At the Institute, we are currently building a presentation on the current financial crisis and its connection to longer-term trends in the economy. We believe that certain fundamental things about business are changing and that only those organizations than can adapt to them will survive.
Like all sciences, Sun Tzu's strategy for comparing positions simplifies the natural world with a set of principles. Even mastering a few of these principles makes it easier for us to understand how to improve our strategic position.
Throughout history, people have rediscovered these principles through trial and error. These principles have been documented in various ways in different competitive arenas. Many are familiar from military history; others from sports; and still others from business.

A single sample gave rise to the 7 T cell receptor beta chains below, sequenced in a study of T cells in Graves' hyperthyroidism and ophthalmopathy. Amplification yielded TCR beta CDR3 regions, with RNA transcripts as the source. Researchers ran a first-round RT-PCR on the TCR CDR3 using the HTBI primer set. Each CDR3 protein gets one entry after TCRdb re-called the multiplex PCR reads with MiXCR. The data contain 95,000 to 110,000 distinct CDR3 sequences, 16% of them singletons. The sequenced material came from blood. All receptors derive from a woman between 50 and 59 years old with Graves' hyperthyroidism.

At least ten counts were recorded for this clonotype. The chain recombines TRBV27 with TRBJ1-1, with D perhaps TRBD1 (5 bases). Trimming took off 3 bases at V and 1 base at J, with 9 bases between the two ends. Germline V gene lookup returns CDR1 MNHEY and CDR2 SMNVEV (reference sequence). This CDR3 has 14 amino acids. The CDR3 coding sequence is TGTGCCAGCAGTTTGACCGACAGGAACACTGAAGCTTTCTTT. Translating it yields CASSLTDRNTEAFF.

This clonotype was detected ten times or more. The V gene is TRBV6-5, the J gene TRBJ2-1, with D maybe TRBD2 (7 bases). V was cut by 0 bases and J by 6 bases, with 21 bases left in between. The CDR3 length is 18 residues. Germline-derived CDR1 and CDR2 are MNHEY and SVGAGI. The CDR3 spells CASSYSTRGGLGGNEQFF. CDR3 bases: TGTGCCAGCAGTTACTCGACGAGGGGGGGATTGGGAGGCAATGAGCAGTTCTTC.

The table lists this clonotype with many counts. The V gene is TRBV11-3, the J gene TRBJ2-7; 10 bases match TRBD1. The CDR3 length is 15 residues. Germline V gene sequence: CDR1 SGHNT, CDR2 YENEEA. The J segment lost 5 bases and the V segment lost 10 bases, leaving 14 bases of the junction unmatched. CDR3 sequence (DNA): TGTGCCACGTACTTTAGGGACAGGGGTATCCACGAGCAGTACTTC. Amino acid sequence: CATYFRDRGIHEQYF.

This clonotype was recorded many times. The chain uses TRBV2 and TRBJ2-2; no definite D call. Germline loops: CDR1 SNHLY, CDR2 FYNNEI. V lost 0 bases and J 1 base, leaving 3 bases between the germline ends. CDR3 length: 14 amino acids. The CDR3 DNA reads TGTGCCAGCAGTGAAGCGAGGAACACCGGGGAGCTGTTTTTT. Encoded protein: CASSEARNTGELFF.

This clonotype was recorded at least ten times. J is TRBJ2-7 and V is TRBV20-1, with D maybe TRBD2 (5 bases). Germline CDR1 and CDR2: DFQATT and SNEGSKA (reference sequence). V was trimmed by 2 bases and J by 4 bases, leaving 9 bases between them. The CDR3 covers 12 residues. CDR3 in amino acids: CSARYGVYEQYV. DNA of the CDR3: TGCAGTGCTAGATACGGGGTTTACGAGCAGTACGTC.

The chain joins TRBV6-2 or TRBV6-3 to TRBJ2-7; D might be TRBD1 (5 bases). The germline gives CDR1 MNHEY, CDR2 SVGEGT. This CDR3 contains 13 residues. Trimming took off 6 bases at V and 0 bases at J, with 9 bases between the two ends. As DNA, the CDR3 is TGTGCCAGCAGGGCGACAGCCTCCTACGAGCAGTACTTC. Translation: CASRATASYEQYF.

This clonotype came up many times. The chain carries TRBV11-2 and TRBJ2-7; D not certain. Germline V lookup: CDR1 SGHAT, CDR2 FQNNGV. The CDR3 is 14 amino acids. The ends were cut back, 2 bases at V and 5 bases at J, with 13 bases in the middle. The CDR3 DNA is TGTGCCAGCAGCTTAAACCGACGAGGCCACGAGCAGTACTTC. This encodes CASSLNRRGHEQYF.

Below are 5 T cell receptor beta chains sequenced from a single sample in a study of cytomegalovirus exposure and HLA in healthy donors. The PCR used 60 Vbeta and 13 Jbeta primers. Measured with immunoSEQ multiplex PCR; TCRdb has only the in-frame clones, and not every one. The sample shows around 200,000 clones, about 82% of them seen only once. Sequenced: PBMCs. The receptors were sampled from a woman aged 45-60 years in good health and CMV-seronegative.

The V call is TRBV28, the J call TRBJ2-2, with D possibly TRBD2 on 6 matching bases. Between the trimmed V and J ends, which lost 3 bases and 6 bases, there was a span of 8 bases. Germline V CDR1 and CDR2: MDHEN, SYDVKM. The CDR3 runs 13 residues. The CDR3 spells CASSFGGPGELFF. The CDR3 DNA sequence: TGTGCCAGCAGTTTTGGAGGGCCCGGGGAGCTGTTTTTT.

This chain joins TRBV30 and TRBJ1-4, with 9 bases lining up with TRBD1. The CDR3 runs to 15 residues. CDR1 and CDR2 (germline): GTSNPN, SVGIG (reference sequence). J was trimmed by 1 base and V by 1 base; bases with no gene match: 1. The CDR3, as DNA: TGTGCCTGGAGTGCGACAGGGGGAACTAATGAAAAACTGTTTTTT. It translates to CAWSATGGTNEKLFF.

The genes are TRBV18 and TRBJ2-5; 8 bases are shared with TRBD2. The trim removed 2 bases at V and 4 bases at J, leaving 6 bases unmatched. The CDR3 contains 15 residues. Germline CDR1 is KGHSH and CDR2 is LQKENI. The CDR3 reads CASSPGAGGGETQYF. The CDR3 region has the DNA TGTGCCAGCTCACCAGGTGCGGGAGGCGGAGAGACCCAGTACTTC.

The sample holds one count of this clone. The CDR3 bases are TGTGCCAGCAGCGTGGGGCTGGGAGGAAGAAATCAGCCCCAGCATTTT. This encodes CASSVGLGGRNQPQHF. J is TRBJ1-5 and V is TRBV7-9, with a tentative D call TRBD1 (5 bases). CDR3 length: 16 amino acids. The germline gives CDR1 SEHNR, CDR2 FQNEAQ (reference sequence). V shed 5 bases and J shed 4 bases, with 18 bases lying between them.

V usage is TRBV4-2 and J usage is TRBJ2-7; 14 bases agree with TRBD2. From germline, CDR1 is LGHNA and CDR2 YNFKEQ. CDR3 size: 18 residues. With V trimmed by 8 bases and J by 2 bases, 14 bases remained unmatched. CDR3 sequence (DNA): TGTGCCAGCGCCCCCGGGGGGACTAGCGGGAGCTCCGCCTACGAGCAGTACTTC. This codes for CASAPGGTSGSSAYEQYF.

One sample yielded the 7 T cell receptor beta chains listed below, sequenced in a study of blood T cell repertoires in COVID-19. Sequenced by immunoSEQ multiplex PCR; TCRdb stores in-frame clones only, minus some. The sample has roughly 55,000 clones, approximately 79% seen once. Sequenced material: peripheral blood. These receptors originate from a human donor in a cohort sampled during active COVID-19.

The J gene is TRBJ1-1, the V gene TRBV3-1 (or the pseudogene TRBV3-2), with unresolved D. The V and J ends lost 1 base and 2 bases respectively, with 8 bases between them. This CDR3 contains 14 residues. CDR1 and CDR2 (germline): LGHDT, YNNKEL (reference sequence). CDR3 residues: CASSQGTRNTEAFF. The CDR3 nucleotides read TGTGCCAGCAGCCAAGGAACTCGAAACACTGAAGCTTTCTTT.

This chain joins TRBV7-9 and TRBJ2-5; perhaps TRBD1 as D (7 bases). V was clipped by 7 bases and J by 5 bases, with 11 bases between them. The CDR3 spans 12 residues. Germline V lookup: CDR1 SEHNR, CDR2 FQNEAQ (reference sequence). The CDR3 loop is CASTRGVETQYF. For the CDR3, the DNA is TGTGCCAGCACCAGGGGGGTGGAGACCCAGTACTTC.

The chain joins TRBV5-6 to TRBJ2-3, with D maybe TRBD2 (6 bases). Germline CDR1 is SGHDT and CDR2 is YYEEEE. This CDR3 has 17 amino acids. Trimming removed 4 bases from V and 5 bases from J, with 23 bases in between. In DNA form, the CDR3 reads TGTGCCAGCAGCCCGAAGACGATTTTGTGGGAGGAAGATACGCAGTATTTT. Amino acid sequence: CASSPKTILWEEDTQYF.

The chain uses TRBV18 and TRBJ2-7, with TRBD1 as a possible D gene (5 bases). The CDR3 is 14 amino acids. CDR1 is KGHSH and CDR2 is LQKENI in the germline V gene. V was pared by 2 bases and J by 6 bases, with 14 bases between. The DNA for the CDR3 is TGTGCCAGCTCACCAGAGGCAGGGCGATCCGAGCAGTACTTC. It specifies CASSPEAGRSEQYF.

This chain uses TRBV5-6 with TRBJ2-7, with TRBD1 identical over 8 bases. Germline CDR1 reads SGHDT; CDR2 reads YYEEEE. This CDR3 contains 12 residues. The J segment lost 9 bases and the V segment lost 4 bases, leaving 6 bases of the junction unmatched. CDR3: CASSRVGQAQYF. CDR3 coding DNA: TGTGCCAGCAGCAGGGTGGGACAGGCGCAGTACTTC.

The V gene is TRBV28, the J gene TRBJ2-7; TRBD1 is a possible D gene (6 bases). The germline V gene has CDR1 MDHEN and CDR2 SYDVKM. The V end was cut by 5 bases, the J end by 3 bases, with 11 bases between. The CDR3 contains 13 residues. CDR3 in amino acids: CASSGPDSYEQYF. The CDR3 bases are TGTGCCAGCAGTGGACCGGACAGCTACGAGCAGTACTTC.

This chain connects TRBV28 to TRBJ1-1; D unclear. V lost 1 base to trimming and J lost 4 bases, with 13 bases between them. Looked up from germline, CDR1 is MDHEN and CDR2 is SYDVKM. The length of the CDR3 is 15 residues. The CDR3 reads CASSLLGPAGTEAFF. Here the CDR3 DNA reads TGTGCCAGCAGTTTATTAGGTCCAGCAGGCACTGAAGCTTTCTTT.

Your web-page states that Napoleon made use of "The Art of War". I spent eight years studying Napoleon's early career, and never discovered a single piece of evidence to show this. On the other hand, it is quite clear that he made use of the writings of the great French strategist, Pierre Bourcet, as well as those of the Chevalier Du Teil, among others. Napoleon didn't really need to read "The Art of War" because European writings contained all that he needed to develop into a great general. Yours, Martin BB.